Gardeners & Landscape Gardeners Insurance Explained

Gardeners insurance is an expense a lot of traders think they do not need – but thousands of accidents take place in gardens every year.

More than 30,000 accidents a year are garden-related, according to the latest figures from the Royal Society for Prevention of Accidents (RoSPA).

These include injuries and damage from power tools, like mowers, hedge cutters and strimmers to 1,800 accidents involving sticks and canes.

If you are working on someone else’s land, then gardeners insurance is a necessity to cover claims for damage and injuries.

These could include damage to garden furniture or ornaments, disrupting water or power supplies while digging or someone picking up an injury from tools left lying around.

Public liability cover safeguards against claims from most of these incidents – but gardeners also have to consider transporting valuable plants and produce and protecting tools left in vehicles.

Any gardener employing a labourer also needs employer liability cover by law.

A typical self-employed gardener will transport tools and equipment around in their car with a trailer or a small van, so it’s essential to make sure vehicle insurance includes business cover and a high level of protection for lost, stolen or damaged tools.

Many comparison web sites off gardeners insurance, but most businesses need bespoke cover tailored to their needs to make sure their specific risks are covered.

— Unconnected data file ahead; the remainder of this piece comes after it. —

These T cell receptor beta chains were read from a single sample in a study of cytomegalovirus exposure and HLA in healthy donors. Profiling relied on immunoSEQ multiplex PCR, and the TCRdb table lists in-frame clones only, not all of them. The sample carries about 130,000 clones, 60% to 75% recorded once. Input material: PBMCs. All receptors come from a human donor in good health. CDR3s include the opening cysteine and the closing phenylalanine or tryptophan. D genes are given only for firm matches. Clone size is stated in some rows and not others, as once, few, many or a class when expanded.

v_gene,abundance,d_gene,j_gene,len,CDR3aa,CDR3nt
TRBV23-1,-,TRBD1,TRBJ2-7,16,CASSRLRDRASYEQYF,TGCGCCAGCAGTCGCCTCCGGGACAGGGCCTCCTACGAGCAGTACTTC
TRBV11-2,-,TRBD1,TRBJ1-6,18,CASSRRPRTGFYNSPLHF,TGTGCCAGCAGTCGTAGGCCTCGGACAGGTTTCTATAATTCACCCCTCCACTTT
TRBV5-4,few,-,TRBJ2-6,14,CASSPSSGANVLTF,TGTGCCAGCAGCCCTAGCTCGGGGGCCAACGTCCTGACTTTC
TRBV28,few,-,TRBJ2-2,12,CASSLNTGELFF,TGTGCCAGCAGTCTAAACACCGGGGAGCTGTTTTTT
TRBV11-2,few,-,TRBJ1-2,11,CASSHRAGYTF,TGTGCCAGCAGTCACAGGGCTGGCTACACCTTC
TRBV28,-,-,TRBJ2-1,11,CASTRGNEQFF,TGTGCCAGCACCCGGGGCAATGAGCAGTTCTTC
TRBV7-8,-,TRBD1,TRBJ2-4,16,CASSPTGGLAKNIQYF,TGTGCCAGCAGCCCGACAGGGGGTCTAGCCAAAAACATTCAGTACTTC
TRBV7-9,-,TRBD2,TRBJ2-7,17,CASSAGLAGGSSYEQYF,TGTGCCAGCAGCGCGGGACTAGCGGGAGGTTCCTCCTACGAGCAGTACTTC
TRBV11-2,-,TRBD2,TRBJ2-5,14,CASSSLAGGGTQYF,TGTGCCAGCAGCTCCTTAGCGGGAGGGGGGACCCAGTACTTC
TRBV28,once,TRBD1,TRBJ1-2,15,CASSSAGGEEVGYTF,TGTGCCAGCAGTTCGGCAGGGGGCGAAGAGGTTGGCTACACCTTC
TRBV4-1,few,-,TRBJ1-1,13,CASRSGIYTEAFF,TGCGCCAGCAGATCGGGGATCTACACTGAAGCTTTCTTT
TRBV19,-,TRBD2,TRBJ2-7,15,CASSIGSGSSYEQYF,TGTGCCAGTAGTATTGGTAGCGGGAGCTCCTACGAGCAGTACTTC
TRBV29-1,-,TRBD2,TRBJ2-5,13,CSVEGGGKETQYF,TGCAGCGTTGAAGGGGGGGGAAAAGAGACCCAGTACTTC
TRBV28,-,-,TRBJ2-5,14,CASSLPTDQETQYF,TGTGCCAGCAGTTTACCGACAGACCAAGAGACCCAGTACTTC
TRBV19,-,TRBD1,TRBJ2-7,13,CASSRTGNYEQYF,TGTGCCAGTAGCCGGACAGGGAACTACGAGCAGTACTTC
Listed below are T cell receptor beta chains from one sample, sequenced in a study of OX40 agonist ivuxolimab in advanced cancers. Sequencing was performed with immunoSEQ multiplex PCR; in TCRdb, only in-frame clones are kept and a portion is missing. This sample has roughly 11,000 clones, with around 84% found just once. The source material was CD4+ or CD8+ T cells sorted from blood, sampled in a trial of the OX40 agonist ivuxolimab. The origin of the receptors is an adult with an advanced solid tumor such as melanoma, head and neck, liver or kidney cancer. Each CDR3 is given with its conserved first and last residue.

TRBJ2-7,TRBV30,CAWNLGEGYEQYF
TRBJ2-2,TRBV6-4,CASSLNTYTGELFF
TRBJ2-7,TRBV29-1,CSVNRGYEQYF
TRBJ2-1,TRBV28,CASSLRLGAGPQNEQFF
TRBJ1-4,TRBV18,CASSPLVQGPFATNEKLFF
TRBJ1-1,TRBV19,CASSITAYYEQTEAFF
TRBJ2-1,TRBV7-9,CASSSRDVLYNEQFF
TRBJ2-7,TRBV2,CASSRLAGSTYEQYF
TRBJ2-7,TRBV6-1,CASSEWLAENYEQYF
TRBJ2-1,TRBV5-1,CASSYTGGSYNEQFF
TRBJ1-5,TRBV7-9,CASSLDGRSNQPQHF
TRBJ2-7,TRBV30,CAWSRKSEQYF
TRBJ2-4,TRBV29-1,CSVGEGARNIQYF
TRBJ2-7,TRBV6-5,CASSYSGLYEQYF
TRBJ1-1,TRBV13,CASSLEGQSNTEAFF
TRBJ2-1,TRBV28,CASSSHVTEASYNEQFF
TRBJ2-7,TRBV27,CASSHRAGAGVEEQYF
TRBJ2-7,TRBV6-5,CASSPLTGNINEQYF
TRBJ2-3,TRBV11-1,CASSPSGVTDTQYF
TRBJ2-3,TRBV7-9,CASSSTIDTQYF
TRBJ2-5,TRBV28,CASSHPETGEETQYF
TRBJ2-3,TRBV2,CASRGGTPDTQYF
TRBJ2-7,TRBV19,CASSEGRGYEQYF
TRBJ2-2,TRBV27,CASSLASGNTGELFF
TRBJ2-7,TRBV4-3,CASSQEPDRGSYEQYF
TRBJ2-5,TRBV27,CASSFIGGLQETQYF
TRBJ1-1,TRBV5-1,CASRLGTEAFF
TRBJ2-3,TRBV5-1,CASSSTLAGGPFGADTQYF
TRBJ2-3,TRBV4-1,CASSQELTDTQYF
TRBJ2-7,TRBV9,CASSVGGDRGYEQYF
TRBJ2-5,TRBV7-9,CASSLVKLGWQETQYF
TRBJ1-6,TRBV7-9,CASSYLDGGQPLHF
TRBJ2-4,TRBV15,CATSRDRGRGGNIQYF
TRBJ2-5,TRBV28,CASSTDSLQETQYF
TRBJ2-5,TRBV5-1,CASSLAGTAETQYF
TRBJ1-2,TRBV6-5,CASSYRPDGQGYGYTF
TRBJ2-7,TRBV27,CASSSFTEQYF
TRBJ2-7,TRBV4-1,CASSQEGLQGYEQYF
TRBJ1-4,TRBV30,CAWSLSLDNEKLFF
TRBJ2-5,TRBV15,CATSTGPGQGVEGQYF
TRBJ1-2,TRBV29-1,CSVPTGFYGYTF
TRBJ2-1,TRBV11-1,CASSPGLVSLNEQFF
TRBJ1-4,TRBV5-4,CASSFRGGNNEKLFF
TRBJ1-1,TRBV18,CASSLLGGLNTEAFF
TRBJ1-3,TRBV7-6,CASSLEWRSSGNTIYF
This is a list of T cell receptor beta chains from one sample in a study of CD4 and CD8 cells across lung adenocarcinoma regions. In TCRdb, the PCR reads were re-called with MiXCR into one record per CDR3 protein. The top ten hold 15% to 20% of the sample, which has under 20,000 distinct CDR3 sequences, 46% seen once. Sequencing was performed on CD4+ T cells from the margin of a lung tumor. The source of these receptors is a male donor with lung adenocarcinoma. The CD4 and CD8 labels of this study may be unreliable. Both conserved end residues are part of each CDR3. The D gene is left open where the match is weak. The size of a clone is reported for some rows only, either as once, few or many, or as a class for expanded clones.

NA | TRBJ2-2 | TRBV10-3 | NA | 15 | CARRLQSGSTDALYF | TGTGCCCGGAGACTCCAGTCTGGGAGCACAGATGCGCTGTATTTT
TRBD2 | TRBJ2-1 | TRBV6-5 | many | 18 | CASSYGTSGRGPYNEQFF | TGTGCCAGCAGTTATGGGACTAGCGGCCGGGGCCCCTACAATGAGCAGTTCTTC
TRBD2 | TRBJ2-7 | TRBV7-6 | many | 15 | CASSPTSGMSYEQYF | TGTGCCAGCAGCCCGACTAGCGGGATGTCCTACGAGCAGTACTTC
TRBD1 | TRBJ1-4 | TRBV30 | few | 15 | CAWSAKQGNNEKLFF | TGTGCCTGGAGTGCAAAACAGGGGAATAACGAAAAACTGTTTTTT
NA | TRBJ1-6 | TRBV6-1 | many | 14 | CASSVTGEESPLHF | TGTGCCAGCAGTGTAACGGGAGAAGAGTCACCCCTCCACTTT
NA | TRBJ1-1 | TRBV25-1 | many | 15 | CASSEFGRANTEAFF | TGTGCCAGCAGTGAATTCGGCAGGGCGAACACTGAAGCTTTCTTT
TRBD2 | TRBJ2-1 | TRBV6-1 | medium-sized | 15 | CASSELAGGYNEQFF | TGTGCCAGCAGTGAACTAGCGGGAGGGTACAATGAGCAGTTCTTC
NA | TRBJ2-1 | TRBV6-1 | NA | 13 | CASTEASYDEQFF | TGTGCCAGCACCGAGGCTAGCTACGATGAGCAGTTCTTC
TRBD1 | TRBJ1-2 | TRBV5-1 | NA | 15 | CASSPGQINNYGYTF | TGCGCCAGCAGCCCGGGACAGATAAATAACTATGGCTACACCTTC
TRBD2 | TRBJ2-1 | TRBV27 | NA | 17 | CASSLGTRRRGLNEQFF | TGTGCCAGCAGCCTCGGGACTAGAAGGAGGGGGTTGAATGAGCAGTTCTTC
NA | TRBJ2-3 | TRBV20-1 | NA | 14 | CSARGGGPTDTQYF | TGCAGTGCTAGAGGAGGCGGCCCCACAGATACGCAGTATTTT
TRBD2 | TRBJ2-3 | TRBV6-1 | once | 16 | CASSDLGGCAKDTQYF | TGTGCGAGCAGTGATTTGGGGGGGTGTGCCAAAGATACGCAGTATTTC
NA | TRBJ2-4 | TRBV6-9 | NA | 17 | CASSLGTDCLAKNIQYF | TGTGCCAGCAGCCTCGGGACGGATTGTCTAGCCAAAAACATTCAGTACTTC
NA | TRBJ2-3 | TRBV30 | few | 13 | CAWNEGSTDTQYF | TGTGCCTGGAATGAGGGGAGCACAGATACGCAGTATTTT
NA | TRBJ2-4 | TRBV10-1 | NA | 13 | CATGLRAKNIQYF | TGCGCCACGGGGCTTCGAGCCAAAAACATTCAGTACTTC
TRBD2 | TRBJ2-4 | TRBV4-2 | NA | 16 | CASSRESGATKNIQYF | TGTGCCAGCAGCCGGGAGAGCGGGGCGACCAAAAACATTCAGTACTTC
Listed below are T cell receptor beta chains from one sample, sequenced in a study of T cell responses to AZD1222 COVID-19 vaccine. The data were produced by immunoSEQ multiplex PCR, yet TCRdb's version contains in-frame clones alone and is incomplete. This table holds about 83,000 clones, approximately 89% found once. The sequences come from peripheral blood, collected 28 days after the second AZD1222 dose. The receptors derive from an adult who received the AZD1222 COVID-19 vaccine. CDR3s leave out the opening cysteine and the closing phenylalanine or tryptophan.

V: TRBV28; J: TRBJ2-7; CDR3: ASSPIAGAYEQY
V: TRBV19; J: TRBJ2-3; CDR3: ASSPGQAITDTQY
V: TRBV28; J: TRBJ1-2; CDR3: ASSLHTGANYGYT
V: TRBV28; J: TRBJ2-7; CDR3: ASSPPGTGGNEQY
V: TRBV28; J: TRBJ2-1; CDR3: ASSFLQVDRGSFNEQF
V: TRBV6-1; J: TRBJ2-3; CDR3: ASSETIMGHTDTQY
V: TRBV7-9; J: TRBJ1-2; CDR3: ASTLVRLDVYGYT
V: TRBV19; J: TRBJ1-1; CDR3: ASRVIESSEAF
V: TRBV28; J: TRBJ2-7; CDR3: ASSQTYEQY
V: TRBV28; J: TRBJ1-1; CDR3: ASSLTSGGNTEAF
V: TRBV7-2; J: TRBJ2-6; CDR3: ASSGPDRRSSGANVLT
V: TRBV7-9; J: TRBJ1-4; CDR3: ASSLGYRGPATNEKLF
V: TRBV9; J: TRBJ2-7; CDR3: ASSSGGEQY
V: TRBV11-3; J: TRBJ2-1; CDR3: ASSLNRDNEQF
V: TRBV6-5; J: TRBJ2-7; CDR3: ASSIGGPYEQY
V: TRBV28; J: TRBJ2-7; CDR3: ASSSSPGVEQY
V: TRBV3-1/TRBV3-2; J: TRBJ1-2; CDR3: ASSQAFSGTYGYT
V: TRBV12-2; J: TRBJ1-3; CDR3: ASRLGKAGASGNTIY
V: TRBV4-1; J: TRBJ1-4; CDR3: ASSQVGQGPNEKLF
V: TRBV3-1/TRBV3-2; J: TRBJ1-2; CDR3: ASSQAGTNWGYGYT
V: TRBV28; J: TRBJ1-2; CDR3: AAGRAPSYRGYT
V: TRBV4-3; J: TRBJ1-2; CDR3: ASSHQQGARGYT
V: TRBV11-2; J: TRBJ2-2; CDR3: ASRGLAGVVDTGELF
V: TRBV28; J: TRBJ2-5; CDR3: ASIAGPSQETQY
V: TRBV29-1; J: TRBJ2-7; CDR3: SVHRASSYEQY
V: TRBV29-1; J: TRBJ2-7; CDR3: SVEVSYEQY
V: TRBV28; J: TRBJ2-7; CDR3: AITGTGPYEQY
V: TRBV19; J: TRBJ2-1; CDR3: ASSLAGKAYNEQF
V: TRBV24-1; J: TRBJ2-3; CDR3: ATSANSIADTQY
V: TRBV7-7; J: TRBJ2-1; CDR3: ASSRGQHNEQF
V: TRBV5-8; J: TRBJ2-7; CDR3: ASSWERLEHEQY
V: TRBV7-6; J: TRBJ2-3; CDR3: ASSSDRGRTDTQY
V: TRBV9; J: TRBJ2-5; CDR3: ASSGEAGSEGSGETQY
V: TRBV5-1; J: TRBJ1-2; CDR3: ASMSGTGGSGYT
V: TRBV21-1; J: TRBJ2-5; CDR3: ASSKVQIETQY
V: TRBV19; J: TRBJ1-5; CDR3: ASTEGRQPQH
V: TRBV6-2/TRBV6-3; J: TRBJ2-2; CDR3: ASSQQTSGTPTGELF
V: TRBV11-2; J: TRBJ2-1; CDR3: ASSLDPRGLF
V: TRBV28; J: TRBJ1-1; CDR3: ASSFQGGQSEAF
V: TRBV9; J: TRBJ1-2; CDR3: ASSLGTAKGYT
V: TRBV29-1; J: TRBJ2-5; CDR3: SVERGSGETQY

For example, some plantsmen or nurserymen might handle valuable and rare plant specimens that are difficult and costly to replace.

Others may have specialist tools and equipment for jobs like grass cutting in playing fields or lopping trees.

A good broker will help a gardener review the business services they offer and put together a short list of features and benefits that give value-for-money cover.

As well as gardeners insurance, look at accident cover that will pay the bills if you are hurt while working.

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One Response to Gardeners & Landscape Gardeners Insurance Explained

  1. I would be very surprised if even 75% of professional gardeners have Gardeners Insurance, nevermind, those unprofessionable gardeners whom do the odd job for their neighbours, or undeclared earnings.

    I am surprised they require this by law, I understand why, but I can just imagine that thousands of tradesmen would be breaking such a law. Though, I doubt the regulator clamps down on those without insurance.

    Many gardeners will simply think that if they get injured they will be able to go to hospital, and if they damage something, well, how much damage can you possibly do in a garden to merit an insurance policy.

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